This day of reflection began as a remembrance of the Great War, the war to end war.
The new technology of war that flowered between 1914 and 1918 included tanks, indirect artillery fire, aerial spotters, machine guns and the smokeless powder that made them feasible, telephones, electricity, topographic maps, rifles with interchangeable parts, hand grenades, napalm, aeroplanes, zeppelins and poison gas. More than 19 million soldiers and 20 million civilians died.
Eventually the Generals, on behalf of the politicians, signed an armistice in a railroad car near the small city of Compiègne in Northern France. The cease fire was to go into effect at the eleventh hour of the eleventh day of the eleventh month Paris time, A year later President Woodrow Wilson renamed November 11 Armistice Day and asked that all Americans observe two minutes of silence at 11 a.m.
Some Sound Bites
Congress made Armistice Day a national holiday in 1938. For the next 15 years the world was engulfed in war again. President Eisenhower changed the name of the holiday to Veterans Day in 1954.
Veterans Day became a Monday holiday in 1968, at the height of the Vietnam War, so that those who had sacrificed nothing might be rewarded with another long weekend.
In 1978, a year after President Carter pardoned the draft dodgers, Veterans Day was moved back to November 11.
Today the “average” veteran is a 65-year-old Vietnam Vet who was drafted or enlisted in 1969. As of 2013, when the average veteran was 63, about 320,000 Vietnam veterans had filed service related-disability claims and about 192,000 of those claims had been approved by the Veteran’s Administration.
About 875,000 veterans of Iraq and Afghanistan receive service related disability payments for conditions such as tinnitus, back aches, high blood pressure and post traumatic stress disorder.
About 6.4 percent of veterans are “Hispanic,” 11.6 percent are Black and about 78.3 percent are White. An estimated 50,000 veterans are homeless. About a third of all homeless men are veterans. The most veterans live in California, Texas, and Florida.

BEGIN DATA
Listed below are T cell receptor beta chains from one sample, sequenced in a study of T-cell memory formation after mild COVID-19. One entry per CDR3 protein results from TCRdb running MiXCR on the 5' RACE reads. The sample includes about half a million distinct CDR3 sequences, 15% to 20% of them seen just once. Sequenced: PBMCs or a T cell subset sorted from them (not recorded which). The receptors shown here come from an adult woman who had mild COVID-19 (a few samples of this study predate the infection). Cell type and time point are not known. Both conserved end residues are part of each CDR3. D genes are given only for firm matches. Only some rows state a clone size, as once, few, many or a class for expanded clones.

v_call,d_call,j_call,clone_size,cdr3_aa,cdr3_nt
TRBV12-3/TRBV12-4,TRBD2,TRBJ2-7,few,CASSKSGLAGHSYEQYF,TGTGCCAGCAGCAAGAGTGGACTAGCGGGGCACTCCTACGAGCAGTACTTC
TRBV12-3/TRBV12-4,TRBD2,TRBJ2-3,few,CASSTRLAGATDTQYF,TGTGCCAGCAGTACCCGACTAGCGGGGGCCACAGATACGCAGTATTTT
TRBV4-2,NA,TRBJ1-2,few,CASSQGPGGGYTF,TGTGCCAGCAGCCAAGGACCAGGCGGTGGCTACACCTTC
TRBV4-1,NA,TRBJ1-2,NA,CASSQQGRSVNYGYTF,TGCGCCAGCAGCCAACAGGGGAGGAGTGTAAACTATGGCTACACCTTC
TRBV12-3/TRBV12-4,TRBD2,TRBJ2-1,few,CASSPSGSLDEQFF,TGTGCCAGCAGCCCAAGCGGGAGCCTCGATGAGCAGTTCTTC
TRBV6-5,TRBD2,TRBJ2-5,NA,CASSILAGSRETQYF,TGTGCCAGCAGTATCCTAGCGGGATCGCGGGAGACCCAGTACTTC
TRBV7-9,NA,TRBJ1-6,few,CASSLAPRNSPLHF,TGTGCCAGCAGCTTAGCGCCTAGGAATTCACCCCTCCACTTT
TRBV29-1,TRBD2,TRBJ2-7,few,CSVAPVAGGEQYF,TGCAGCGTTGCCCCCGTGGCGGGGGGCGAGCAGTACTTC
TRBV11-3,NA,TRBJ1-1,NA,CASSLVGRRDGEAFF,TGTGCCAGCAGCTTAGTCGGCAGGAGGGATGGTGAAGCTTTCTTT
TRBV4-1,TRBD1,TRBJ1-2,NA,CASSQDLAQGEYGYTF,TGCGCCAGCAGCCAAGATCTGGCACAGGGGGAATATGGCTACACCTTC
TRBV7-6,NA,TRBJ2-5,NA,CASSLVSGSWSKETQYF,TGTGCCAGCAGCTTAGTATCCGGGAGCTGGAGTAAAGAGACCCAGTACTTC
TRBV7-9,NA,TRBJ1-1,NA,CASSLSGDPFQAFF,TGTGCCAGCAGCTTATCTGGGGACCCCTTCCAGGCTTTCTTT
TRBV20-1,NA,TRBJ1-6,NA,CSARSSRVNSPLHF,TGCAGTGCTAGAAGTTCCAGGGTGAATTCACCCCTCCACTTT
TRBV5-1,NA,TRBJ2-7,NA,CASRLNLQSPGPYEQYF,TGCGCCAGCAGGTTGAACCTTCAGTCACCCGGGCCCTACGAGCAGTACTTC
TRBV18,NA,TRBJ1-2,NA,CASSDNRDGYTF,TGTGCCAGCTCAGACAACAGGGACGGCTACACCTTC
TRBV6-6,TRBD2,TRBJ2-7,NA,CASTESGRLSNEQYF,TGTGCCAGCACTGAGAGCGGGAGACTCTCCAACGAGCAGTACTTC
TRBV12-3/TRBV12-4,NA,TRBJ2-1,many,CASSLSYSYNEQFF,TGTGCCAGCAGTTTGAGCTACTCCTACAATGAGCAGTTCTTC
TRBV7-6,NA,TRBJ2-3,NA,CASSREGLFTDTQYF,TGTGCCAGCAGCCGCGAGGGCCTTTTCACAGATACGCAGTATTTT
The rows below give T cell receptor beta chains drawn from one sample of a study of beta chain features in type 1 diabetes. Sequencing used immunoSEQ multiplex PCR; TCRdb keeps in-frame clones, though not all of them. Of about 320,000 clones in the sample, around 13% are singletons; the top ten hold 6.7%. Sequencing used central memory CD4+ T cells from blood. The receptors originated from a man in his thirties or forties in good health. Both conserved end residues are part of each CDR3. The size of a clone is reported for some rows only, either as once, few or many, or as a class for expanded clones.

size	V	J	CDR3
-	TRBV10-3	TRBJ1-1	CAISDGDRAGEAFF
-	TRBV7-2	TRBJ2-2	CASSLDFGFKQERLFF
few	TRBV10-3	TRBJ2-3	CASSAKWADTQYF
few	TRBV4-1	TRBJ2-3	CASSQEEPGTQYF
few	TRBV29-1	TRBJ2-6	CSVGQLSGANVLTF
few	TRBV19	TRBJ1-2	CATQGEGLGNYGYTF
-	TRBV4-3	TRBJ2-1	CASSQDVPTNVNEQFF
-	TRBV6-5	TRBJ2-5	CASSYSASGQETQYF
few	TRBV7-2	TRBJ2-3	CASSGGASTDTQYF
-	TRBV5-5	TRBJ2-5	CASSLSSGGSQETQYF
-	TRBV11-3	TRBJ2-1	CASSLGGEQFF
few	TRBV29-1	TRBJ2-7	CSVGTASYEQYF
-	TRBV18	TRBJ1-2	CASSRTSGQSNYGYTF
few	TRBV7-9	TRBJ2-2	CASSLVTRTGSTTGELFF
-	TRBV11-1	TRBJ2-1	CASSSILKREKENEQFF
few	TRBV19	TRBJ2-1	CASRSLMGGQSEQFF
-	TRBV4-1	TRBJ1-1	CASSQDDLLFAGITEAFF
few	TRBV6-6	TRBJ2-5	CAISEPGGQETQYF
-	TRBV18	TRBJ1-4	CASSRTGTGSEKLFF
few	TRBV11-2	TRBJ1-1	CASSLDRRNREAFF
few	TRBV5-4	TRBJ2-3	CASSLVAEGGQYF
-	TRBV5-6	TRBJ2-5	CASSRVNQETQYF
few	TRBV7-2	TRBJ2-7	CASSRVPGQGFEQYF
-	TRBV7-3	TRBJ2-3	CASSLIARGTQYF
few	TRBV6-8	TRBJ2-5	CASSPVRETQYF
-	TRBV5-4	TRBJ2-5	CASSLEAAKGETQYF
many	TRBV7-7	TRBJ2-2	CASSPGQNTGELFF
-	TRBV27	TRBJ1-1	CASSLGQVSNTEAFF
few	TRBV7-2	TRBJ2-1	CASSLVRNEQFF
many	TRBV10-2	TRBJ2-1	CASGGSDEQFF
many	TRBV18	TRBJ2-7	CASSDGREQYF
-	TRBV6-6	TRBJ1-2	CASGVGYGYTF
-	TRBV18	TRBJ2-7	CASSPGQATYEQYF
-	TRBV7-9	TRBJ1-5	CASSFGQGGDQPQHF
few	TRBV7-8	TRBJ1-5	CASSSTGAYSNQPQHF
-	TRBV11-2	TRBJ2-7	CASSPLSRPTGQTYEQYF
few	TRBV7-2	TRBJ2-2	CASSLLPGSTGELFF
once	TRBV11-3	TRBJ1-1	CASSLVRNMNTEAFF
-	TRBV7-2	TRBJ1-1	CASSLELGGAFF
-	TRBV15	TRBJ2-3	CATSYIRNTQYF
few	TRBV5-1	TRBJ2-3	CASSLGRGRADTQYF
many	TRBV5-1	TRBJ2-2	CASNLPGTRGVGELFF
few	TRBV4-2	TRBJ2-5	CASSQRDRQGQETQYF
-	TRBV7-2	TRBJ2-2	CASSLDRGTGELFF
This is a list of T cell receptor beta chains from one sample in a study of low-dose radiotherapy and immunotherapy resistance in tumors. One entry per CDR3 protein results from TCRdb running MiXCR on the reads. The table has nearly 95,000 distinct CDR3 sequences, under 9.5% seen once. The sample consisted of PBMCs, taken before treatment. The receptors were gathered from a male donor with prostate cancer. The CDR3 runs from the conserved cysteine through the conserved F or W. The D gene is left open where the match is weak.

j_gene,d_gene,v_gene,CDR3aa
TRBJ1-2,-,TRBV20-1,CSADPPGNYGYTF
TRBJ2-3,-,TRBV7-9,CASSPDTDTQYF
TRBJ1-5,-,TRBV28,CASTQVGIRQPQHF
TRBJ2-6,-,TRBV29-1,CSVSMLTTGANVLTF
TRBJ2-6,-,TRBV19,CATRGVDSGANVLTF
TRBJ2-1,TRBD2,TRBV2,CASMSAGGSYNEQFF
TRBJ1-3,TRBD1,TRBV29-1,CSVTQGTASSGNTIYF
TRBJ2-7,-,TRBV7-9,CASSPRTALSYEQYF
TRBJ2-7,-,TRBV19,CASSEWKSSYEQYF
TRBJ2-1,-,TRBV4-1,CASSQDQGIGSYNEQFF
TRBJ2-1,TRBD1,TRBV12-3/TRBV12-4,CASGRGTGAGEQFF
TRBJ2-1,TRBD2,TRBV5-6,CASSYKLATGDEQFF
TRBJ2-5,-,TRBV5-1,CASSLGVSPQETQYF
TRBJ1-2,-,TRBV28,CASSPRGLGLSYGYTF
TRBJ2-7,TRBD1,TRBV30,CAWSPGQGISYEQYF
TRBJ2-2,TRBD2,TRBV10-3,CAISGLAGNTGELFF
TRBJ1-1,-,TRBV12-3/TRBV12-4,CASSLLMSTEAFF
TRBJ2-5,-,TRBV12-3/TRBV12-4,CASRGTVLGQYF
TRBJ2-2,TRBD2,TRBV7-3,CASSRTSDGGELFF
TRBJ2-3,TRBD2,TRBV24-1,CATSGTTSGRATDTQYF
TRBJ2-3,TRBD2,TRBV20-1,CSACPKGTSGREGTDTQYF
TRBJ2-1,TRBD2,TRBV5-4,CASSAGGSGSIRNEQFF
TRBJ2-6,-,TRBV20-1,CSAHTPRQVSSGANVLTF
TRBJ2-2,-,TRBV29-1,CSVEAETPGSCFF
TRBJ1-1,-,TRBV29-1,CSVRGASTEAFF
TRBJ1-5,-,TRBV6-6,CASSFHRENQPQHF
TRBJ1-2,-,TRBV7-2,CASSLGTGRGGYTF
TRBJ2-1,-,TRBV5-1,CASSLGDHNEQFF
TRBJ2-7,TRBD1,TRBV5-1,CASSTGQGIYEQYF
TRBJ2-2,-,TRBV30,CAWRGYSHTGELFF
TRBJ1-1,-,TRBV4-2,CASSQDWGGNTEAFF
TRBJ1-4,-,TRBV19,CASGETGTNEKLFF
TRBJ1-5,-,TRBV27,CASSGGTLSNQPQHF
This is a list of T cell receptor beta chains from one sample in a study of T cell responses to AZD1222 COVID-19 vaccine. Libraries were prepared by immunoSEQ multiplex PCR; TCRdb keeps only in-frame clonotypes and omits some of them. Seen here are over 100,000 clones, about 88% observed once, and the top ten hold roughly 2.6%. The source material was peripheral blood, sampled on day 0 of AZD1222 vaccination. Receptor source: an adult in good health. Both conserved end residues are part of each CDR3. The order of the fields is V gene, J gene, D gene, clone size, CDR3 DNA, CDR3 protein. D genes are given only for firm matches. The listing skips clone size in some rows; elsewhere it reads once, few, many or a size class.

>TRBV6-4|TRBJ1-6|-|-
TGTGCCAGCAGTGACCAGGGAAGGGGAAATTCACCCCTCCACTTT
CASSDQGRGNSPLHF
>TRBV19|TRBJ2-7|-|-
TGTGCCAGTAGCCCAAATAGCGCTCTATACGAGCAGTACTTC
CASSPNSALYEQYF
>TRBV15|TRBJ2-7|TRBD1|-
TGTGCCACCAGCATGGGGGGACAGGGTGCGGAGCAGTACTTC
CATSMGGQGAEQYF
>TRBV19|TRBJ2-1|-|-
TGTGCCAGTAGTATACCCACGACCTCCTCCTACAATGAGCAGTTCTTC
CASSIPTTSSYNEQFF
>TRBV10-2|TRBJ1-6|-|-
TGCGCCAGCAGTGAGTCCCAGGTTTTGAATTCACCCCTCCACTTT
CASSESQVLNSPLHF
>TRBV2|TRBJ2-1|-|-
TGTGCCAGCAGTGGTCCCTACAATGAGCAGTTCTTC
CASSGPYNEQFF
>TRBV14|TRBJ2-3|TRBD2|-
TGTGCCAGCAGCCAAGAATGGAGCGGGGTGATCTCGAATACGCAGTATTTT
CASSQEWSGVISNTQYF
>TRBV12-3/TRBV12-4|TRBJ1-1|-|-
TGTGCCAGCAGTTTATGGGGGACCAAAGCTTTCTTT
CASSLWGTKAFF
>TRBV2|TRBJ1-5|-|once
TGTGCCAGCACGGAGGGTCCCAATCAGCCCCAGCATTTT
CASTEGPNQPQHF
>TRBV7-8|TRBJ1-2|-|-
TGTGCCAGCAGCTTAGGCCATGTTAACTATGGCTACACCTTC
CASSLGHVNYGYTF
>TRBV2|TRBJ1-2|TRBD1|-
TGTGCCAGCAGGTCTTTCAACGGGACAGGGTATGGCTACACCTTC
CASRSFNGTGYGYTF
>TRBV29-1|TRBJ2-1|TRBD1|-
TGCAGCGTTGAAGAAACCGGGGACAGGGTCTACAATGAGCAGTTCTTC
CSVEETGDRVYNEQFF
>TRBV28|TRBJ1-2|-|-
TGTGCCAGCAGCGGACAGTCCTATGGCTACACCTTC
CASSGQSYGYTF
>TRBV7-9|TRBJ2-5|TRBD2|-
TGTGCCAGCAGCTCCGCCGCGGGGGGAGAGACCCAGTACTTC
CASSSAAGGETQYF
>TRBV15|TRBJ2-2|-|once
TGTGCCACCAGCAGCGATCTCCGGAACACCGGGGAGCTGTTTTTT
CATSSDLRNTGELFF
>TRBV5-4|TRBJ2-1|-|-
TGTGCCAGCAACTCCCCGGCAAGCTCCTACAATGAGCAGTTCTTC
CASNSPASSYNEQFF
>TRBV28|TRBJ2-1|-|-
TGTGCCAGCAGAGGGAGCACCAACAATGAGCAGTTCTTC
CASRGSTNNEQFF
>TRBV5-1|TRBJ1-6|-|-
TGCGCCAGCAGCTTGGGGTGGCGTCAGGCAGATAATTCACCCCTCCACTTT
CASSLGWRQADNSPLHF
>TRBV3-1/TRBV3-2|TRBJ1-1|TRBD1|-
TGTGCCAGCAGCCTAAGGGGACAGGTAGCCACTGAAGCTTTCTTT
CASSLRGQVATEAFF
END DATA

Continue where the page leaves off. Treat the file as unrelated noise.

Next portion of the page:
Since the end of the Vietnam War, Veterans Day has become famous for retail sales. This year for example, “In honor of Veterans Day, Kmart is taking 10 percent off apparel, toys and home goods.” Macy’s. Sears, Overstock, Amazon, Lord & Taylor, Fred Meyer Jewelers and Hanes are also honoring veterans with a sale.
Almost a century ago, the young British poet Wilfrid Owen used his magic with words to tell the truth about combat veterans. It is not a pretty truth.
Who are these? Why sit they here in twilight?
Wherefore rock they, purgatorial shadows,
Drooping tongues from jays that slob their relish,
Baring teeth that leer like skulls’ teeth wicked?
Stroke on stroke of pain, but what slow panic,
Gouged these chasms round their fretted sockets?
Ever from their hair and through their hands’ palms
Misery swelters. Surely we have perished
Sleeping, and walk hell; but who these hellish?
These are men whose minds the Dead have ravished.
Memory fingers in their hair of murders,
Multitudinous murders they once witnessed.
Wading sloughs of flesh these helpless wander,
Treading blood from lungs that had loved laughter.
Always they must see these things and hear them,
Batter of guns and shatter of flying muscles,
Carnage incomparable, and human squander
Rucked too thick for these men’s extrication.
Owen didn’t make it to the Armistice. He died on November 4, fighting for a ditch called the Canal de la Sambre à l’Oise.
His words are still worth two minutes.